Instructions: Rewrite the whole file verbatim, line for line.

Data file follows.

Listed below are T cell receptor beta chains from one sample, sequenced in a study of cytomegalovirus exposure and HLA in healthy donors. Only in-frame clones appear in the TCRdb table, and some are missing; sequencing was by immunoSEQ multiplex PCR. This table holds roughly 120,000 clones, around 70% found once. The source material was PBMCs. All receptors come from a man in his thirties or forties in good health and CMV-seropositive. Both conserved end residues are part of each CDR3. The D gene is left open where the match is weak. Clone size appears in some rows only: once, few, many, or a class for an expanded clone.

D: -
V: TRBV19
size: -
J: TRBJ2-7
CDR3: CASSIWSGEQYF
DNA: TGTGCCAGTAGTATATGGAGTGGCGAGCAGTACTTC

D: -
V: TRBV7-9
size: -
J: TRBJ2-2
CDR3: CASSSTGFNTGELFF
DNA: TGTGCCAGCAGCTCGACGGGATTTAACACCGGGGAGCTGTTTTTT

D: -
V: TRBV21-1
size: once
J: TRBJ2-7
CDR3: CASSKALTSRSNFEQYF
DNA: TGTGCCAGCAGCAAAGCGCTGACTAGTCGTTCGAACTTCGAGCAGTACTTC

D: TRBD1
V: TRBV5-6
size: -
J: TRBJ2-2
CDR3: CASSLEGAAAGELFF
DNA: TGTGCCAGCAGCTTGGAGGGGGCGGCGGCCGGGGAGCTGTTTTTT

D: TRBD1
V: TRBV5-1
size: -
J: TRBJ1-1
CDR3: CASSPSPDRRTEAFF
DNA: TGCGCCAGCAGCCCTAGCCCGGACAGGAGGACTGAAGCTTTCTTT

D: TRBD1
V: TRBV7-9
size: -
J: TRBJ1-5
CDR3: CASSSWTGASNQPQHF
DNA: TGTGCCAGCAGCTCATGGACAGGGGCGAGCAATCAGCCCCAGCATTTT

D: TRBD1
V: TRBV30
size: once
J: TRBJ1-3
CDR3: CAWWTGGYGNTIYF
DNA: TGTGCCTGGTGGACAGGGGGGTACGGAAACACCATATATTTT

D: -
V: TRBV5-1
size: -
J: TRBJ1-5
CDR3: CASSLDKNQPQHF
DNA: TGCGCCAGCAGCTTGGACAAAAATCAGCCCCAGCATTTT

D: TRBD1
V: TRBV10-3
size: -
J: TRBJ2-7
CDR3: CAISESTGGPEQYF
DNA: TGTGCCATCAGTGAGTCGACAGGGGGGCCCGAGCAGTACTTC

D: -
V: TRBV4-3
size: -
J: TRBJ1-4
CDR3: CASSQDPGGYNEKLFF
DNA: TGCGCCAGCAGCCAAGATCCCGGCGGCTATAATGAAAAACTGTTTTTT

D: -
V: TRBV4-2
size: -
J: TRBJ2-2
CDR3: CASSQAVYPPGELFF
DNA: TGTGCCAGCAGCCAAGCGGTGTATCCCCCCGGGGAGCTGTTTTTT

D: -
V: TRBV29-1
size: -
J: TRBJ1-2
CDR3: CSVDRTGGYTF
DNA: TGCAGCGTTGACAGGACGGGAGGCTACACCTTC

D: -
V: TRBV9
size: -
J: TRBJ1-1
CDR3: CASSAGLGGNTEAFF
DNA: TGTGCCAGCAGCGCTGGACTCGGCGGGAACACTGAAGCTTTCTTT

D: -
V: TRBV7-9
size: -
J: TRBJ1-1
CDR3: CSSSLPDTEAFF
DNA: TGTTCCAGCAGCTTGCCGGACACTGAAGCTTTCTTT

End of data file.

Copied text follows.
Listed below are T cell receptor beta chains from one sample, sequenced in a study of cytomegalovirus exposure and HLA in healthy donors. Only in-frame clones appear in the TCRdb table, and some are missing; sequencing was by immunoSEQ multiplex PCR. This table holds roughly 120,000 clones, around 70% found once. The source material was PBMCs. All receptors come from a man in his thirties or forties in good health and CMV-seropositive. Both conserved end residues are part of each CDR3. The D gene is left open where the match is weak. Clone size appears in some rows only: once, few, many, or a class for an expanded clone.

D: -
V: TRBV19
size: -
J: TRBJ2-7
CDR3: CASSIWSGEQYF
DNA: TGTGCCAGTAGTATATGGAGTGGCGAGCAGTACTTC

D: -
V: TRBV7-9
size: -
J: TRBJ2-2
CDR3: CASSSTGFNTGELFF
DNA: TGTGCCAGCAGCTCGACGGGATTTAACACCGGGGAGCTGTTTTTT

D: -
V: TRBV21-1
size: once
J: TRBJ2-7
CDR3: CASSKALTSRSNFEQYF
DNA: TGTGCCAGCAGCAAAGCGCTGACTAGTCGTTCGAACTTCGAGCAGTACTTC

D: TRBD1
V: TRBV5-6
size: -
J: TRBJ2-2
CDR3: CASSLEGAAAGELFF
DNA: TGTGCCAGCAGCTTGGAGGGGGCGGCGGCCGGGGAGCTGTTTTTT

D: TRBD1
V: TRBV5-1
size: -
J: TRBJ1-1
CDR3: CASSPSPDRRTEAFF
DNA: TGCGCCAGCAGCCCTAGCCCGGACAGGAGGACTGAAGCTTTCTTT

D: TRBD1
V: TRBV7-9
size: -
J: TRBJ1-5
CDR3: CASSSWTGASNQPQHF
DNA: TGTGCCAGCAGCTCATGGACAGGGGCGAGCAATCAGCCCCAGCATTTT

D: TRBD1
V: TRBV30
size: once
J: TRBJ1-3
CDR3: CAWWTGGYGNTIYF
DNA: TGTGCCTGGTGGACAGGGGGGTACGGAAACACCATATATTTT

D: -
V: TRBV5-1
size: -
J: TRBJ1-5
CDR3: CASSLDKNQPQHF
DNA: TGCGCCAGCAGCTTGGACAAAAATCAGCCCCAGCATTTT

D: TRBD1
V: TRBV10-3
size: -
J: TRBJ2-7
CDR3: CAISESTGGPEQYF
DNA: TGTGCCATCAGTGAGTCGACAGGGGGGCCCGAGCAGTACTTC

D: -
V: TRBV4-3
size: -
J: TRBJ1-4
CDR3: CASSQDPGGYNEKLFF
DNA: TGCGCCAGCAGCCAAGATCCCGGCGGCTATAATGAAAAACTGTTTTTT

D: -
V: TRBV4-2
size: -
J: TRBJ2-2
CDR3: CASSQAVYPPGELFF
DNA: TGTGCCAGCAGCCAAGCGGTGTATCCCCCCGGGGAGCTGTTTTTT

D: -
V: TRBV29-1
size: -
J: TRBJ1-2
CDR3: CSVDRTGGYTF
DNA: TGCAGCGTTGACAGGACGGGAGGCTACACCTTC

D: -
V: TRBV9
size: -
J: TRBJ1-1
CDR3: CASSAGLGGNTEAFF
DNA: TGTGCCAGCAGCGCTGGACTCGGCGGGAACACTGAAGCTTTCTTT

D: -
V: TRBV7-9
size: -
J: TRBJ1-1
CDR3: CSSSLPDTEAFF
DNA: TGTTCCAGCAGCTTGCCGGACACTGAAGCTTTCTTT